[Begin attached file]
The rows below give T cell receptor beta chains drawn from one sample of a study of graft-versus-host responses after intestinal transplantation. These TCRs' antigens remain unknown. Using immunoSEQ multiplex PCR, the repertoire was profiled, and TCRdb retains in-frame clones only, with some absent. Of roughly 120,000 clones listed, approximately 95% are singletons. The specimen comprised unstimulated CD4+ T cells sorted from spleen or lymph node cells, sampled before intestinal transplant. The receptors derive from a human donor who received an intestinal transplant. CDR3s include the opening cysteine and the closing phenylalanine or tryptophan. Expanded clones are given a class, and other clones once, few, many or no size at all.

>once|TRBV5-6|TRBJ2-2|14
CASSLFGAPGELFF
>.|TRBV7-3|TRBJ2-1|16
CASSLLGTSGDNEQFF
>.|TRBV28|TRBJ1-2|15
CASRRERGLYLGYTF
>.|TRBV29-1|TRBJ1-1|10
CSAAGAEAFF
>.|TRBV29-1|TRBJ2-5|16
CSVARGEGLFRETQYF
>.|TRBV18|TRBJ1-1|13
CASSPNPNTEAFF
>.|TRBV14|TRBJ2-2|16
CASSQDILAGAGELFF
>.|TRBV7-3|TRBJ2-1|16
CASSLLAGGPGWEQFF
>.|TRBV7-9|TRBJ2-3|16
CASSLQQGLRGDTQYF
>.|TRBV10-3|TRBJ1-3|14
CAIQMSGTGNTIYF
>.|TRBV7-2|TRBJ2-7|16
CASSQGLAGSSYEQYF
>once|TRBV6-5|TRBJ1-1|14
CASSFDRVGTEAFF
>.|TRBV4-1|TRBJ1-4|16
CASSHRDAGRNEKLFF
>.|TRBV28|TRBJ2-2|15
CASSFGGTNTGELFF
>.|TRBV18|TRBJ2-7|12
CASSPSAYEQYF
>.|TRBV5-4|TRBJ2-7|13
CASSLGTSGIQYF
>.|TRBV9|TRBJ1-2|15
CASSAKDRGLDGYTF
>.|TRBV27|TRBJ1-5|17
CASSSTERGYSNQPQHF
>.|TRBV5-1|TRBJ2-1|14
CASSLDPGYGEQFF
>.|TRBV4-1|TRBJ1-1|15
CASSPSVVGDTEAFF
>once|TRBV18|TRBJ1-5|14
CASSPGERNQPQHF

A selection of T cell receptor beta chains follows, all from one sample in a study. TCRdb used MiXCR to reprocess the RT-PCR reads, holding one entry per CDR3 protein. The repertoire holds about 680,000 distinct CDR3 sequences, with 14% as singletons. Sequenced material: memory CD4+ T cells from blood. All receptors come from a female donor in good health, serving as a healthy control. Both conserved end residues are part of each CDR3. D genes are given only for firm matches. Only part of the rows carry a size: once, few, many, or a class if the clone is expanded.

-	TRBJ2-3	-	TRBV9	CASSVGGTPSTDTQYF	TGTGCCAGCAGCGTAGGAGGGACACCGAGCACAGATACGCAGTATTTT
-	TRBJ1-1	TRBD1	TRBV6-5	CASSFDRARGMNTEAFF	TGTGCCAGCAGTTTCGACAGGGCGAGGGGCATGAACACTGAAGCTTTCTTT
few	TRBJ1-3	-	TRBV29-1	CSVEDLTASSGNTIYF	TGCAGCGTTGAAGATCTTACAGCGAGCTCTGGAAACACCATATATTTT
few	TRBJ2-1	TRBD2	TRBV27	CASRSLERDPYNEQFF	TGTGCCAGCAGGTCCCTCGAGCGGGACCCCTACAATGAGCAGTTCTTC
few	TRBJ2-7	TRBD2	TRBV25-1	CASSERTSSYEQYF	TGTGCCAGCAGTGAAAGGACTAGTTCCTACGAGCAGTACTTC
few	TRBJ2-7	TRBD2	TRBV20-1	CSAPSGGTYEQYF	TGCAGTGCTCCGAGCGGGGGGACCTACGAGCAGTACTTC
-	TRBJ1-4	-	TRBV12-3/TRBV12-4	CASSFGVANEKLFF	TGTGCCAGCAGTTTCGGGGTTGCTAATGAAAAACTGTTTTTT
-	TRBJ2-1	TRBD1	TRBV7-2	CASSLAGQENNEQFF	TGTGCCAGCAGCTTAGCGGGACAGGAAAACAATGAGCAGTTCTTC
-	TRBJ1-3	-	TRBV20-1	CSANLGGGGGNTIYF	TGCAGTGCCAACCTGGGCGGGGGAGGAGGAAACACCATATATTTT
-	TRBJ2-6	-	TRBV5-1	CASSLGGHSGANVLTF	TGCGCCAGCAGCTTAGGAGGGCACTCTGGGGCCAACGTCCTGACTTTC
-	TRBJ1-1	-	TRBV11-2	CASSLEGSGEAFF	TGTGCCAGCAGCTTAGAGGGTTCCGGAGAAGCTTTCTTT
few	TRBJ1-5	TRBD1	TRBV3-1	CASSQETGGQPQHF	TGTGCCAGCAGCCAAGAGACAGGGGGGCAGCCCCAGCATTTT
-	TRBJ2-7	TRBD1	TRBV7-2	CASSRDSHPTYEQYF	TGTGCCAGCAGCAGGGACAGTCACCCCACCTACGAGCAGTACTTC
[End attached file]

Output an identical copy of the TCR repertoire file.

The rows below give T cell receptor beta chains drawn from one sample of a study of graft-versus-host responses after intestinal transplantation. These TCRs' antigens remain unknown. Using immunoSEQ multiplex PCR, the repertoire was profiled, and TCRdb retains in-frame clones only, with some absent. Of roughly 120,000 clones listed, approximately 95% are singletons. The specimen comprised unstimulated CD4+ T cells sorted from spleen or lymph node cells, sampled before intestinal transplant. The receptors derive from a human donor who received an intestinal transplant. CDR3s include the opening cysteine and the closing phenylalanine or tryptophan. Expanded clones are given a class, and other clones once, few, many or no size at all.

>once|TRBV5-6|TRBJ2-2|14
CASSLFGAPGELFF
>.|TRBV7-3|TRBJ2-1|16
CASSLLGTSGDNEQFF
>.|TRBV28|TRBJ1-2|15
CASRRERGLYLGYTF
>.|TRBV29-1|TRBJ1-1|10
CSAAGAEAFF
>.|TRBV29-1|TRBJ2-5|16
CSVARGEGLFRETQYF
>.|TRBV18|TRBJ1-1|13
CASSPNPNTEAFF
>.|TRBV14|TRBJ2-2|16
CASSQDILAGAGELFF
>.|TRBV7-3|TRBJ2-1|16
CASSLLAGGPGWEQFF
>.|TRBV7-9|TRBJ2-3|16
CASSLQQGLRGDTQYF
>.|TRBV10-3|TRBJ1-3|14
CAIQMSGTGNTIYF
>.|TRBV7-2|TRBJ2-7|16
CASSQGLAGSSYEQYF
>once|TRBV6-5|TRBJ1-1|14
CASSFDRVGTEAFF
>.|TRBV4-1|TRBJ1-4|16
CASSHRDAGRNEKLFF
>.|TRBV28|TRBJ2-2|15
CASSFGGTNTGELFF
>.|TRBV18|TRBJ2-7|12
CASSPSAYEQYF
>.|TRBV5-4|TRBJ2-7|13
CASSLGTSGIQYF
>.|TRBV9|TRBJ1-2|15
CASSAKDRGLDGYTF
>.|TRBV27|TRBJ1-5|17
CASSSTERGYSNQPQHF
>.|TRBV5-1|TRBJ2-1|14
CASSLDPGYGEQFF
>.|TRBV4-1|TRBJ1-1|15
CASSPSVVGDTEAFF
>once|TRBV18|TRBJ1-5|14
CASSPGERNQPQHF

A selection of T cell receptor beta chains follows, all from one sample in a study. TCRdb used MiXCR to reprocess the RT-PCR reads, holding one entry per CDR3 protein. The repertoire holds about 680,000 distinct CDR3 sequences, with 14% as singletons. Sequenced material: memory CD4+ T cells from blood. All receptors come from a female donor in good health, serving as a healthy control. Both conserved end residues are part of each CDR3. D genes are given only for firm matches. Only part of the rows carry a size: once, few, many, or a class if the clone is expanded.

-	TRBJ2-3	-	TRBV9	CASSVGGTPSTDTQYF	TGTGCCAGCAGCGTAGGAGGGACACCGAGCACAGATACGCAGTATTTT
-	TRBJ1-1	TRBD1	TRBV6-5	CASSFDRARGMNTEAFF	TGTGCCAGCAGTTTCGACAGGGCGAGGGGCATGAACACTGAAGCTTTCTTT
few	TRBJ1-3	-	TRBV29-1	CSVEDLTASSGNTIYF	TGCAGCGTTGAAGATCTTACAGCGAGCTCTGGAAACACCATATATTTT
few	TRBJ2-1	TRBD2	TRBV27	CASRSLERDPYNEQFF	TGTGCCAGCAGGTCCCTCGAGCGGGACCCCTACAATGAGCAGTTCTTC
few	TRBJ2-7	TRBD2	TRBV25-1	CASSERTSSYEQYF	TGTGCCAGCAGTGAAAGGACTAGTTCCTACGAGCAGTACTTC
few	TRBJ2-7	TRBD2	TRBV20-1	CSAPSGGTYEQYF	TGCAGTGCTCCGAGCGGGGGGACCTACGAGCAGTACTTC
-	TRBJ1-4	-	TRBV12-3/TRBV12-4	CASSFGVANEKLFF	TGTGCCAGCAGTTTCGGGGTTGCTAATGAAAAACTGTTTTTT
-	TRBJ2-1	TRBD1	TRBV7-2	CASSLAGQENNEQFF	TGTGCCAGCAGCTTAGCGGGACAGGAAAACAATGAGCAGTTCTTC
-	TRBJ1-3	-	TRBV20-1	CSANLGGGGGNTIYF	TGCAGTGCCAACCTGGGCGGGGGAGGAGGAAACACCATATATTTT
-	TRBJ2-6	-	TRBV5-1	CASSLGGHSGANVLTF	TGCGCCAGCAGCTTAGGAGGGCACTCTGGGGCCAACGTCCTGACTTTC
-	TRBJ1-1	-	TRBV11-2	CASSLEGSGEAFF	TGTGCCAGCAGCTTAGAGGGTTCCGGAGAAGCTTTCTTT
few	TRBJ1-5	TRBD1	TRBV3-1	CASSQETGGQPQHF	TGTGCCAGCAGCCAAGAGACAGGGGGGCAGCCCCAGCATTTT
-	TRBJ2-7	TRBD1	TRBV7-2	CASSRDSHPTYEQYF	TGTGCCAGCAGCAGGGACAGTCACCCCACCTACGAGCAGTACTTC